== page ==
Growing up in China in the 1980s, Tom Wei Yiqun recalls his first introduction to being an entrepreneur. “At the time, a popular radio feature I listened to everyday was about Lee Iacocca, the then CEO of Chrysler Corporation and how he revived a nearbankrupt company into a profitable automobile manufacturer,” remembers Wei. “Even though I was very young, I wanted to be like Lee, to do something significant as he did with Chrysler.” What started out as a young boy’s aspiration would soon turn into a lifelong journey to being an entrepreneur and making a difference in the lives of customers, colleagues and industry.
I think trust is very important to CBC. It is a simple process of keeping our word to the customer
It was at an US energy giant that Wei would make his first foray into the telecoms sector, transferring to the company’s newly created broadband division when it began laying fiber lines alongside its nationwide gas pipeline. “I realized that though I wanted to start something on my own, it would be very difficult to launch a service in the energy sector. It’s so capital intensive; it would be impossible to build a power plant on my own.”
So leaving this company in 2001, Wei headed back to China to become Managing Director of China Netcom’s international business unit. Following China Netcom’s merger with China Telecom North, Wei eventually rose to become Senior Vice President where he would meet his future business partner, Richard Fung, a senior executive at Sprint International. In 2008, Fung and Wei left their respective jobs to setup China Broadband Communications or CBC as a privately-held managed network service provider.
Different but better customer service
Drawing from their collective work experiences, Wei and Fung set out to resolve what they deemed as a primary pain point for foreign companies looking to setup network access for their China-based operations.
“Heading up the international business unit at an incumbent like China Netcom Group gave me a perspective on some of the key challenges confronting foreign companies in China,” Wei noted. “If these companies wanted a standard network connectivity solution, then we could deliver. But if they wanted to bundle local network solutions with international offerings, it was a huge headache. Even with our best efforts, we never felt we delivered what these companies were looking for.”In spite of their limited network resource compared with those state-owned incumbent Wei and Fung focused CBC’s efforts in three key areas::
Aggressive customer-centric culture
At the start of CBC, Wei nurtured an aggressive, customer-first policy among the staff. With limited resources, CBC worked hard to respond to customer queries in a timely manner. If there was a request to bundle different services, CBC staff were encouraged to do all they could to satisfy the request. “Even if we did not have strong network resources initially, we wanted the customer to know we took them seriously. There was no request we did not thoroughly pursue or try to fulfill. In customer service, every little thing matters,” he notes.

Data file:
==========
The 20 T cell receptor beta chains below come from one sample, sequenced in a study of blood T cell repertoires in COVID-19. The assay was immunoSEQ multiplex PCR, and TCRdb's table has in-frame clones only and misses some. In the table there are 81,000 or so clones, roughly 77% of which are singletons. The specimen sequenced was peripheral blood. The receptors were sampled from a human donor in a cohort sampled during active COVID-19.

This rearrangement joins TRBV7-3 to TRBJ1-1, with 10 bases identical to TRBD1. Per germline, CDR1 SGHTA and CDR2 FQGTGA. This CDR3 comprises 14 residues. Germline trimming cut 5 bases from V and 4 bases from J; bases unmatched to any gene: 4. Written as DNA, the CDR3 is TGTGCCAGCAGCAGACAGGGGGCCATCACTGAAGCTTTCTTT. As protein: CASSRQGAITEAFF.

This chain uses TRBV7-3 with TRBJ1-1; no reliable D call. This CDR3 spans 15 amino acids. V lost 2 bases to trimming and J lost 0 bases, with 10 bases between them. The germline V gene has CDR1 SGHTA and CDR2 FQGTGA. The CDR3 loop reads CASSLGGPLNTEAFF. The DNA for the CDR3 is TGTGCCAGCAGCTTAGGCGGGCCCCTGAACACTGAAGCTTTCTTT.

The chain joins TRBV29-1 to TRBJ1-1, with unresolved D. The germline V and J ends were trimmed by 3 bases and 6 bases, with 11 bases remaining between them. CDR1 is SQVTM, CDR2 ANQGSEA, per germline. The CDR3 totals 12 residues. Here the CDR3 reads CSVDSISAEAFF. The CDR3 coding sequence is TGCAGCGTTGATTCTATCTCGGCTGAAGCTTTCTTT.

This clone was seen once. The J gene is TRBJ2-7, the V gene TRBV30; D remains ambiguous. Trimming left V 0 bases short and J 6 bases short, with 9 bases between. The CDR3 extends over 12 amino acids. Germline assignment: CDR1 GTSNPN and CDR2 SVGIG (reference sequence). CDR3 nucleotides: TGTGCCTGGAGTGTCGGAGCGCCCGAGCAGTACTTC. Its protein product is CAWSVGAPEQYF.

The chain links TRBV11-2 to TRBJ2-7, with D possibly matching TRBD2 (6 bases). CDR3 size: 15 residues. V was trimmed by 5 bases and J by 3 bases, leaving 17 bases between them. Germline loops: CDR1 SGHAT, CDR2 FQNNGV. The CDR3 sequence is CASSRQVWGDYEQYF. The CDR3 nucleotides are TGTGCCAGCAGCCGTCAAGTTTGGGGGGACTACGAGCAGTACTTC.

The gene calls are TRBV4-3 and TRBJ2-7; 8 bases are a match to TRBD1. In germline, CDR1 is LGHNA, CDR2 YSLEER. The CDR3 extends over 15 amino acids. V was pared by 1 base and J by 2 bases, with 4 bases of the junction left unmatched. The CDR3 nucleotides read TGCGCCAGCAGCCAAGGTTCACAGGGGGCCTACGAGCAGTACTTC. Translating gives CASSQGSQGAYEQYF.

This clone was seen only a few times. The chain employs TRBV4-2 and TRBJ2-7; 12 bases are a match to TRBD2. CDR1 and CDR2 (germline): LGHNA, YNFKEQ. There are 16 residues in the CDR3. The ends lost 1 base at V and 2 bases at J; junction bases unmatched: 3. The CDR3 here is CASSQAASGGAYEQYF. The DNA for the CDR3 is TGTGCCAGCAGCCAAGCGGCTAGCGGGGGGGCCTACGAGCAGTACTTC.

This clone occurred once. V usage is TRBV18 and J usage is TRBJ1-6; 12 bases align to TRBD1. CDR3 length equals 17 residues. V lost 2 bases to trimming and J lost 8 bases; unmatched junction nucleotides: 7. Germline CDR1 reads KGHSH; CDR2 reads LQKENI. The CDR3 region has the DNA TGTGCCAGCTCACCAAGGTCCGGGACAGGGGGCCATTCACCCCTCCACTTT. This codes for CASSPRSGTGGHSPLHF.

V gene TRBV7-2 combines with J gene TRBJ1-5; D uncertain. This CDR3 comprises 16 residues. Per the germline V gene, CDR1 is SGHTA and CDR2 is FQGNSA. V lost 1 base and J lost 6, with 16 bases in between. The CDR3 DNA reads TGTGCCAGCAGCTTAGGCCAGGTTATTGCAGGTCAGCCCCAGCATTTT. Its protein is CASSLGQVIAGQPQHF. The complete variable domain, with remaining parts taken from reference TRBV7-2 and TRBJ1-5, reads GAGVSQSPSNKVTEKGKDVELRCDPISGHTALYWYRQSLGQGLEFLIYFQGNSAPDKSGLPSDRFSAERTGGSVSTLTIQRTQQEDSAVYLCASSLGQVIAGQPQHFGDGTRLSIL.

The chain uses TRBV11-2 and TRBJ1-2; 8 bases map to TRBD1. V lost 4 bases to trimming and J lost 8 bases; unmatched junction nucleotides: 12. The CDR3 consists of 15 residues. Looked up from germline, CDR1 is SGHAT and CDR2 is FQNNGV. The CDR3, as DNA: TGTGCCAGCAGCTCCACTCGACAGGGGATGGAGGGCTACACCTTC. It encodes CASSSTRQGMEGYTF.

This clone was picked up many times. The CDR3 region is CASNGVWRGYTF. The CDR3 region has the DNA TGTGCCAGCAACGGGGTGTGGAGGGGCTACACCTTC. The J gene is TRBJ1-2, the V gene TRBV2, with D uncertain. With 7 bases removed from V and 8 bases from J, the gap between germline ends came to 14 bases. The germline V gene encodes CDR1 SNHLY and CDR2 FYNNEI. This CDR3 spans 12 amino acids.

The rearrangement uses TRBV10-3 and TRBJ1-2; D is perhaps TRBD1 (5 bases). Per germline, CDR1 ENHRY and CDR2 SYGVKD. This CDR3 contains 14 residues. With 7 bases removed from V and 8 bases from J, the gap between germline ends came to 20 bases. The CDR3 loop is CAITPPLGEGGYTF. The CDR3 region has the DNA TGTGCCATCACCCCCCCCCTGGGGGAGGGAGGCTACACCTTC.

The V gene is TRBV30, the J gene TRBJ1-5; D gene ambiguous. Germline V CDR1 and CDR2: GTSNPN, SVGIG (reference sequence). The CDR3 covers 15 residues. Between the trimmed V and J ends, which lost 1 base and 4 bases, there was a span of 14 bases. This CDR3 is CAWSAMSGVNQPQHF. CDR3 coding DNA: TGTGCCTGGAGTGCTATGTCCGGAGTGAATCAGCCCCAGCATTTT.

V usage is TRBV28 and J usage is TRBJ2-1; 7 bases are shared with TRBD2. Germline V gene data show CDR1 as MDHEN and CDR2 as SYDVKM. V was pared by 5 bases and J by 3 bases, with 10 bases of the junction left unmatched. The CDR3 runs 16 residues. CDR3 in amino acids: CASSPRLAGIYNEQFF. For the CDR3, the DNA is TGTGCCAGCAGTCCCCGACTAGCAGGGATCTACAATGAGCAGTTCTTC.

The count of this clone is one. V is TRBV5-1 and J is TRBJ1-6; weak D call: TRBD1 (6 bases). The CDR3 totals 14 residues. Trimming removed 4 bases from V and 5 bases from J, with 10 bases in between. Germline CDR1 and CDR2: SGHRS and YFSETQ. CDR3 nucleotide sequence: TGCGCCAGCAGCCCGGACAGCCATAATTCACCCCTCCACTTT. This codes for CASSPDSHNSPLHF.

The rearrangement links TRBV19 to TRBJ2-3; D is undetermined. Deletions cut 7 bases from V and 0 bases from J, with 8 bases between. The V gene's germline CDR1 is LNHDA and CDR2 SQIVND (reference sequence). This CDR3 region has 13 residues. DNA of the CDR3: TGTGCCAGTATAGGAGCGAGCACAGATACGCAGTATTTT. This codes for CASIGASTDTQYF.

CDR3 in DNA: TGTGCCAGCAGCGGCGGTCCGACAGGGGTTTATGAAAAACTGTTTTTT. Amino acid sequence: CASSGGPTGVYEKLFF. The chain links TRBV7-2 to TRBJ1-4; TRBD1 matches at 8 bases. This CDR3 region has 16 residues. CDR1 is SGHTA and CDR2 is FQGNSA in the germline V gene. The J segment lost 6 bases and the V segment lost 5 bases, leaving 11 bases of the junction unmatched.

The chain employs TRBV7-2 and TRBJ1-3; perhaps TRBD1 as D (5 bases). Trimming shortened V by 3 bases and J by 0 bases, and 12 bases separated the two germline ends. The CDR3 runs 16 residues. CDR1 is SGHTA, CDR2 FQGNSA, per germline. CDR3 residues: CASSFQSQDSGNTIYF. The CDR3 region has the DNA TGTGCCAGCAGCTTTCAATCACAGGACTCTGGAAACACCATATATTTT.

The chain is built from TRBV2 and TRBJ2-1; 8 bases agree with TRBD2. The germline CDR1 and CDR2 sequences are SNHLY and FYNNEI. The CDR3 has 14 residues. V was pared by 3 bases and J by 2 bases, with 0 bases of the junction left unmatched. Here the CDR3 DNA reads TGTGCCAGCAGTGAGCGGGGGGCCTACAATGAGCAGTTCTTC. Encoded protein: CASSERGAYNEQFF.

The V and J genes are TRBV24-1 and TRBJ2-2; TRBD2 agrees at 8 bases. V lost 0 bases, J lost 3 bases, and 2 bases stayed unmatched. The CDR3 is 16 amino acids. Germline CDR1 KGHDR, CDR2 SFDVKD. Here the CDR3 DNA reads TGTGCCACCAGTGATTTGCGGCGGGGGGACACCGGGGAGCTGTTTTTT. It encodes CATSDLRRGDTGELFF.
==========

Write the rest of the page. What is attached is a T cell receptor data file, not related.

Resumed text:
One-stop shop for all your network needs
Early in their journey as entrepreneurs, Wei and Fung set out to structure CBC’s services around their customer needs. Noting that incumbents in the telecom sector were often organized around product functions, CBC centered their products and services on a core set of customer requirements. “Our focus was to build our solutions around the customer and ensure a single point of contact for complete attention to their every need. As a result, we’ve designed a one-stop shop for all network services that many of our customers appreciate and recognize.” Wei underscores the company’s commitment to customer service with an industry-leading team of diverse and experienced specialists and continued investments in technology.
Earning and keeping the customer’s trust
Wei also maintains a premium on customer trust that CBC will deliver what it promises to do. “For years, MNCs have to rely on state-owned incumbent for their China services. I think as a new player, trust is very important to CBC. It is a simple process of keeping our word to the customer. We don’t say anything unless we mean it because our reputation for integrity and trust is important. That’s how we grow our business, and our customers and partners know this.”
A marathon, not a 100-metre sprint
Looking to the future, Wei believes CBC is poised to expand to the region. “Though we have PoPs (point of presence) in many regions, we are focused on being the strongest service provider in Pan Pacific region,” stressed Wei.
The key to success, as defined by Wei, is to pace yourself and grow the organization in a sustainable fashion. In establishing priorities for CBC from the start, both Fung and Wei chose continued investment in people and technology over short-term profits.
“But to be a leader in this industry, you need a long-haul vision and company values that your products and people can grow into,” explains Wei. “That means CBC needs to work smarter not just harder at delivering our promise of excellent customer service and solutions to our customers. We have to remember that to truly achieve something significant, we have to run a marathon, not a 100-meter sprint.”
Tom Wei, Chairman, China Broadband Communications
Established by private equity funds led by China Broadband Capital, CBC is China's leading Network as a Service provider with fully licensed, providing a complete portfolio of next-generation communications services, including dark fiber, wavelength, Ethernet leased lines, IP VPN, IDC and the more recent SD-WAN and Cloud Services to help businesses connect within and beyond China.